Happy Fourth of July

This Friday is the Fourth of July, which is also called Independence Day. The Fourth of July is the day that the Continental Congress adopted the Declaration of Independence and formally told the world of the Thirteen Colonies’ intent to separate from British rule. You can read more about the history of the Fourth of July on history.com.

I hope you enjoy this selection of America-themed photos that I put together in honor of this special national holiday. Some of these photos were actually taken on a Fourth of July, but some were not.

Fireworks

Fourth of July fireworks behind the Washington Monument, 1986.jpg

By Camera Operator: SSGT. LONO KOLLARS [Public domain], via Wikimedia Commons

A Fourth of July fireworks display at the Washington Monument.
A Fourth of July fireworks display at the Washington Monument. Location: WASHINGTON, DISTRICT OF COLUMBIA (DC) UNITED STATES OF AMERICA (USA) Date: 4 July 1986

US Navy 050704-N-3019M-002 Fireworks explode over the guided missile frigate USS Crommelin (FFG 37) as part of the 4th of July celebrations at Naval Station Pearl Harbor.jpg

By U.S. Navy photo by Journalist 3rd Class Ryan C. McGinley [Public domain], via Wikimedia Commons

Fireworks explode over the guided missile frigate USS Crommelin (FFG 37) as part of the 4th of July celebrations at Naval Station Pearl Harbor
Pearl Harbor, Hawaii (July 4, 2005) – Fireworks explode over the guided missile frigate USS Crommelin (FFG 37) as part of the 4th of July celebrations at Naval Station Pearl Harbor. Morale, Welfare and Recreation (MWR) hosted a block party for Sailors, which included live entertainment, food and games in celebration of America’s 229th birthday. U.S. Navy photo by Journalist 3rd Class Ryan C. McGinley (RELEASED)

Red, White, and Blue

Big new FDNY fireboat helps celebrate the 4th of July -a.jpg

By Tom Babich from Fair Lawn, USA (FIREBOAT) [CC-BY-2.0], via Wikimedia Commons

Big new FDNY fireboat helps celebrate the 4th of July
Fireboat
4 July 2013, 20:05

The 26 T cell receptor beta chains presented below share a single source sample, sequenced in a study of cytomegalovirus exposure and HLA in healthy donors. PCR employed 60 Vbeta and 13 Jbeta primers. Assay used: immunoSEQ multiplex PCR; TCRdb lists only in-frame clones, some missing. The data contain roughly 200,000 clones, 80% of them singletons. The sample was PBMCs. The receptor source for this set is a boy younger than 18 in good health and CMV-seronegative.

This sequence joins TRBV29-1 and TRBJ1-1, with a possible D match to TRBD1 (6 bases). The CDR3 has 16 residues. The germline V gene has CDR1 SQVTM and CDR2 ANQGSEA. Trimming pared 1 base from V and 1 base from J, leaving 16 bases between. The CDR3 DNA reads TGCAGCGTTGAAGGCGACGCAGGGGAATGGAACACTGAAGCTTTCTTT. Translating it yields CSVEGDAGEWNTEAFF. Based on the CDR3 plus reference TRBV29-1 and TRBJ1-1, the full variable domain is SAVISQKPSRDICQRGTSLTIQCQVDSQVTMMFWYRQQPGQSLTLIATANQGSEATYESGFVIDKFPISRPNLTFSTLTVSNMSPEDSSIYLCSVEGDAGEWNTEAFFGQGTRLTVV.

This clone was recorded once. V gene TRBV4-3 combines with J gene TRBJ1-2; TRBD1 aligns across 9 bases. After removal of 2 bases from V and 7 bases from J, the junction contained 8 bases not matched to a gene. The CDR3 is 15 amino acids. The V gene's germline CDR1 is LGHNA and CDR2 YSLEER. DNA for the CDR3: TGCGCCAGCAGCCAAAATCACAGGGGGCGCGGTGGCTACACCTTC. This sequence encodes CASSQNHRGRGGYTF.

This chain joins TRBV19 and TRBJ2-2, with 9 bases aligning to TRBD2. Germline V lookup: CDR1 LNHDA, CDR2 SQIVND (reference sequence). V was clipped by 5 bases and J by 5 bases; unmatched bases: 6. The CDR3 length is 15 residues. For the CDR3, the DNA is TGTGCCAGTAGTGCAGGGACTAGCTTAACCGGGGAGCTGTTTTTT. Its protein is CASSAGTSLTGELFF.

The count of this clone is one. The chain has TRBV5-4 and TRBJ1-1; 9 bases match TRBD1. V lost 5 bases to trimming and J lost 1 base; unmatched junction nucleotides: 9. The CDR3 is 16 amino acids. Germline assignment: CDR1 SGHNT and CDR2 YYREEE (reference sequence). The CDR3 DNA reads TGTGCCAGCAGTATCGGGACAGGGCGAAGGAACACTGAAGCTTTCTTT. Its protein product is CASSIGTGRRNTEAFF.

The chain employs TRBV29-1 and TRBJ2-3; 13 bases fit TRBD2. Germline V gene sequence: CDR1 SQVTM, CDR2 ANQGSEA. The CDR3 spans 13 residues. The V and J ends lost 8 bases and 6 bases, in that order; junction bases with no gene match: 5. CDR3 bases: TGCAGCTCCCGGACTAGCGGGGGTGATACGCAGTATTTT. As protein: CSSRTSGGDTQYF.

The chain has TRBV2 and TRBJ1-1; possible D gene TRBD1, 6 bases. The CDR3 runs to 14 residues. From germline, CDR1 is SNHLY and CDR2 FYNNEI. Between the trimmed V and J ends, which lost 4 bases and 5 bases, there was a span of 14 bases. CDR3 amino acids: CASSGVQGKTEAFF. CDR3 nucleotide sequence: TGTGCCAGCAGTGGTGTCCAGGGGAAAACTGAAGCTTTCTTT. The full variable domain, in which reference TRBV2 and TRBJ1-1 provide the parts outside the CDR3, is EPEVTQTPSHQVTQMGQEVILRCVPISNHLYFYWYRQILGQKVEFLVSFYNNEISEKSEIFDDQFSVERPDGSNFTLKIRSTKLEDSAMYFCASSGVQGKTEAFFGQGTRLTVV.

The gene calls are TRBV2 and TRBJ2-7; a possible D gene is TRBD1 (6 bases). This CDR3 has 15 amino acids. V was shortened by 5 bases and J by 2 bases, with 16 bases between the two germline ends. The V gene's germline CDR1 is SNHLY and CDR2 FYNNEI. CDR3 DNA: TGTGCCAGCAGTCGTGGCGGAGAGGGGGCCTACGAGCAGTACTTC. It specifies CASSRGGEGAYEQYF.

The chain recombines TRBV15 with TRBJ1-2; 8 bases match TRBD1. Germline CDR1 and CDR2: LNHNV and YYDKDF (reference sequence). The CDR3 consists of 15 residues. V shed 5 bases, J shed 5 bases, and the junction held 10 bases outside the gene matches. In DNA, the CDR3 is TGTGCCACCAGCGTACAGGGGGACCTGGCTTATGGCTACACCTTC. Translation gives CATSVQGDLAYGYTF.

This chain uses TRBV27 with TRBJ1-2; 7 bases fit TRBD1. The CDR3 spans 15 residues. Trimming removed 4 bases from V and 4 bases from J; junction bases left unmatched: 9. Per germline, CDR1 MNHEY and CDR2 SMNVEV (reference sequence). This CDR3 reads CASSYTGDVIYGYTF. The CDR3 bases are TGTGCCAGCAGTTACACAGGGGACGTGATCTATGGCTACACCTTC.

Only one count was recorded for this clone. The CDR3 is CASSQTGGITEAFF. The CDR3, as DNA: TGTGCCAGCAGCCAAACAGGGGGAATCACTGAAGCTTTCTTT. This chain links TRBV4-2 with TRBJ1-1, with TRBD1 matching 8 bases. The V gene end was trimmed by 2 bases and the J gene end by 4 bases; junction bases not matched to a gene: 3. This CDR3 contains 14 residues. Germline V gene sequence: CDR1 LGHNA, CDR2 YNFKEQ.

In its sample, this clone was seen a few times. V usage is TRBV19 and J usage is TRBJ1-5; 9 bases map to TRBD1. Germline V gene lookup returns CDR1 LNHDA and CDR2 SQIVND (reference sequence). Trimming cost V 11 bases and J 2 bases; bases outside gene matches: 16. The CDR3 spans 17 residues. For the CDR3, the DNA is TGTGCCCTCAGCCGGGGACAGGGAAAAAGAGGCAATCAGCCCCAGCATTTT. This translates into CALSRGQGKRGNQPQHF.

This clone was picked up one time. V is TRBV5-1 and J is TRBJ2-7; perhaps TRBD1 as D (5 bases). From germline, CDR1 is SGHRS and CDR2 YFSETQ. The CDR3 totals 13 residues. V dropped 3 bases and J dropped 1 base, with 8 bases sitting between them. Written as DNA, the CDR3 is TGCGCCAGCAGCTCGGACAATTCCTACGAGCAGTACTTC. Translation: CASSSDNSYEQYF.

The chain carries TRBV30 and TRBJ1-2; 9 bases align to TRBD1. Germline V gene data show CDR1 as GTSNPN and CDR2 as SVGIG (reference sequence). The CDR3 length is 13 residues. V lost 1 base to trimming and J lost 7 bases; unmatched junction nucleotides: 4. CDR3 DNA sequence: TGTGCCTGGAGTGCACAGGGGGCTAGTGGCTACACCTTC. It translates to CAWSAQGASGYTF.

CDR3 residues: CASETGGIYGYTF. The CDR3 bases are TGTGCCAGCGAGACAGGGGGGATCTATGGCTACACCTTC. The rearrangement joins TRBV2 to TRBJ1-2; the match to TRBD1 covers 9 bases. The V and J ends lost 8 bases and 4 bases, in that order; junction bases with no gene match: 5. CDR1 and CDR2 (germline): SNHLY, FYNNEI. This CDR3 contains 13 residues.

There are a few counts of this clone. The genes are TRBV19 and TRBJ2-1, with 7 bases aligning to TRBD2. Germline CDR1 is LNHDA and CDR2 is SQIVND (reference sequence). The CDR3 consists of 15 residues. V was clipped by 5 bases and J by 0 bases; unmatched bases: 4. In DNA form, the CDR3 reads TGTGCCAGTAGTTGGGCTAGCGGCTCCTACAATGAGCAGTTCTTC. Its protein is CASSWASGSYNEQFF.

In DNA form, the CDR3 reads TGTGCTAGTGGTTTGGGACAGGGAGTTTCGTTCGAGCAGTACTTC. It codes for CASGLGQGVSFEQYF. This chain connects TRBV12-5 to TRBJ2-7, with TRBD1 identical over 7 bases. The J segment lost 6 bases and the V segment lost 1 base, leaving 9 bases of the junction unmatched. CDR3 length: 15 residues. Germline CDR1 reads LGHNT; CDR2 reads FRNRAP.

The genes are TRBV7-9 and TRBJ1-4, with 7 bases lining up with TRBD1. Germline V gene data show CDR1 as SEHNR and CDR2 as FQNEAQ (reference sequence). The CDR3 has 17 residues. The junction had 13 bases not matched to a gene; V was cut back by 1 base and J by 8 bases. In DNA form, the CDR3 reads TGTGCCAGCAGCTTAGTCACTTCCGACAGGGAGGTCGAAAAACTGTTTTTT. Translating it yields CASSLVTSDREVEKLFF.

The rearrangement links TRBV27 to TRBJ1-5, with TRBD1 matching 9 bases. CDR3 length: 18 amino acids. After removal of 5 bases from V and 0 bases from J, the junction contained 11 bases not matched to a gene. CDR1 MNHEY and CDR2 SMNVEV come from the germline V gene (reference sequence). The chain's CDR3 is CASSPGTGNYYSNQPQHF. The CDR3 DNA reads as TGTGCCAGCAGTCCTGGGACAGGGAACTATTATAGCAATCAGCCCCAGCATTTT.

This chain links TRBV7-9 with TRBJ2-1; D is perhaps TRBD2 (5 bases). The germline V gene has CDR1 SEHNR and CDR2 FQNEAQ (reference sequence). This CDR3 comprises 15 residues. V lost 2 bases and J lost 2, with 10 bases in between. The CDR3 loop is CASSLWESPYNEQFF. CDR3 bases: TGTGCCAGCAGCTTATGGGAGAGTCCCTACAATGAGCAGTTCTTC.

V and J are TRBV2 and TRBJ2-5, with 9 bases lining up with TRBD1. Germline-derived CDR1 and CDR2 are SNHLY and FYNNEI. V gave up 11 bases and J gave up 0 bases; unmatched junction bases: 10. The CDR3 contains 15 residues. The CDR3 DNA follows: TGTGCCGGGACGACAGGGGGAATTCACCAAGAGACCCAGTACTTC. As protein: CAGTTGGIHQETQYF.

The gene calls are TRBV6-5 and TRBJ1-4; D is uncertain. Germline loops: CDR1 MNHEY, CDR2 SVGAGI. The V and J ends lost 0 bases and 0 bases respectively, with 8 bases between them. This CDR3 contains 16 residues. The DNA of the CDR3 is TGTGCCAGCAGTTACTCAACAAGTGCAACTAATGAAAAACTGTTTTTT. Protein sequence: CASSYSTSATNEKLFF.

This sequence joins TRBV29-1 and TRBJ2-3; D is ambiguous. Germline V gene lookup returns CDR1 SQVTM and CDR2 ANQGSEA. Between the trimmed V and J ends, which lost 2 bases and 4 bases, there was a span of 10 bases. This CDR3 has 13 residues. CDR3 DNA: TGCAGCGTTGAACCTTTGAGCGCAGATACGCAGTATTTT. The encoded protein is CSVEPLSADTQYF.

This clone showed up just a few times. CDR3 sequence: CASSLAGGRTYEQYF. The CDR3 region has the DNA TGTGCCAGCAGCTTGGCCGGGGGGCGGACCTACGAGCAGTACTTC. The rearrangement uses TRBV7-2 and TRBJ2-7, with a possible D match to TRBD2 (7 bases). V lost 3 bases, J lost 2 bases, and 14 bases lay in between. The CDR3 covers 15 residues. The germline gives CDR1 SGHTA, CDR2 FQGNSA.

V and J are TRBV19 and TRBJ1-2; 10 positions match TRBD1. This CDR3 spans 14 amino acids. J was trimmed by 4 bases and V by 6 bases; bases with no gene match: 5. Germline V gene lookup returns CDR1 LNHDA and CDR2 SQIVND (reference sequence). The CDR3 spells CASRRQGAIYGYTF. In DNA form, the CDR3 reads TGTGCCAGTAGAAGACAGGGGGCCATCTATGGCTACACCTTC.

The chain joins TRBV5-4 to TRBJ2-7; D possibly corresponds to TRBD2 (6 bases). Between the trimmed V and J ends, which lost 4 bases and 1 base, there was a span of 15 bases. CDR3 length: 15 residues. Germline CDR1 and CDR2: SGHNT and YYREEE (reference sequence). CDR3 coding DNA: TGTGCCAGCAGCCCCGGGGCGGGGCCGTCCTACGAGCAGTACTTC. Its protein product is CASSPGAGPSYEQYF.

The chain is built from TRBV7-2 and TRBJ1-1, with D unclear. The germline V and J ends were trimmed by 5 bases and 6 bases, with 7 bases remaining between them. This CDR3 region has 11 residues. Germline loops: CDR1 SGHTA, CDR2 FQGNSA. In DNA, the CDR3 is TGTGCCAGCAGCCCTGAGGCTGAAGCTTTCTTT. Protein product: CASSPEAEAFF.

Additional Information: Source: FIREBOAT

US Navy 080604-N-2984R-062 Sailors wave and throw red, white, and blue streamers onto the pier after the announcement that the aircraft carrier USS Harry S. Truman (CVN 75) was moored.jpg

By U.S. Navy photo by Mass Communication Specialist Third Class Ricardo Reyes [Public domain], via Wikimedia Commons

Sailors wave and throw red, white, and blue streamers onto the pier after the announcement that the aircraft carrier USS Harry S. Truman (CVN 75) was moored
Norfolk, Va. (June 4, 2008) Sailors wave and throw red, white, and blue streamers onto the pier after the announcement that the aircraft carrier USS Harry S. Truman (CVN 75) was moored. Truman returned to homeport after a scheduled seven-month combat deployment supporting maritime security operations in the Mediterranean Sea and Persian Gulf as well as providing close air support for ground forces serving in Operation Iraqi Freedom. U.S. Navy photo by Mass Communication Specialist Third Class Ricardo Reyes (Released)

Sailors and Marines display the national ensign. (9218500978).jpg

By Official U.S. Navy Page from United States of America MC3 Chelsea Mandello/U.S. Navy (Sailors and Marines display the national ensign.) [Public domain], via Wikimedia Commons

Sailors and Marines display the national ensign.
RED SEA (June 4, 2013) Sailors and Marines display the national ensign in honor of Independence Day aboard the amphibious assault ship USS Kearsarge (LHD 3). Kearsarge is the flagship for the Kearsarge Amphibious Ready Group and, with the embarked 26th Marine Expeditionary Unit (26th MEU), is deployed in support of maritime security operations and theater security cooperation efforts in the U.S. 5th Fleet area of responsibility. (U.S. Navy photo by Mass Communication Specialist 3rd Class Chelsea Mandello/Released) 130704-N-XZ031-272

Additional Information:

Join the conversation www.navy.mil/viewGallery.asp www.facebook.com/USNavy www.twitter.com/USNavy navylive.dodlive.mil pinterest.com plus.google.com

Source: Sailors and Marines display the national ensign.

Author: Official U.S. Navy Page from United States of America MC3 Chelsea Mandello/U.S. Navy

Patriotic Human Formations

The Work of Arthur S. Mole and John D. Thomas